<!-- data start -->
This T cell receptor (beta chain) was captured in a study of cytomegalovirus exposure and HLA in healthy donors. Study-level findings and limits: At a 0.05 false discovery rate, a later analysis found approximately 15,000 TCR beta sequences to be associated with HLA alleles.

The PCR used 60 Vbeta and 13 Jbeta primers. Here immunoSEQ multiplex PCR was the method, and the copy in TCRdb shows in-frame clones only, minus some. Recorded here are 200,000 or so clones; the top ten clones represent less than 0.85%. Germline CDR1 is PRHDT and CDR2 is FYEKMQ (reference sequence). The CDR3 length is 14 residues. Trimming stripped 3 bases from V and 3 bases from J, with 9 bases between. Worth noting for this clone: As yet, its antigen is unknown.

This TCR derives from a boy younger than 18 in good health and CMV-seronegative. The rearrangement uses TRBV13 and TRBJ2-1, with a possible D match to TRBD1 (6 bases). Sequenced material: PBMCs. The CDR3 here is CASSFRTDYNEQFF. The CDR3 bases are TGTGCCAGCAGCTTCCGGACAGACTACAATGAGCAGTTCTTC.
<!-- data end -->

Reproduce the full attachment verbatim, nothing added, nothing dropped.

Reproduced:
This T cell receptor (beta chain) was captured in a study of cytomegalovirus exposure and HLA in healthy donors. Study-level findings and limits: At a 0.05 false discovery rate, a later analysis found approximately 15,000 TCR beta sequences to be associated with HLA alleles.

The PCR used 60 Vbeta and 13 Jbeta primers. Here immunoSEQ multiplex PCR was the method, and the copy in TCRdb shows in-frame clones only, minus some. Recorded here are 200,000 or so clones; the top ten clones represent less than 0.85%. Germline CDR1 is PRHDT and CDR2 is FYEKMQ (reference sequence). The CDR3 length is 14 residues. Trimming stripped 3 bases from V and 3 bases from J, with 9 bases between. Worth noting for this clone: As yet, its antigen is unknown.

This TCR derives from a boy younger than 18 in good health and CMV-seronegative. The rearrangement uses TRBV13 and TRBJ2-1, with a possible D match to TRBD1 (6 bases). Sequenced material: PBMCs. The CDR3 here is CASSFRTDYNEQFF. The CDR3 bases are TGTGCCAGCAGCTTCCGGACAGACTACAATGAGCAGTTCTTC.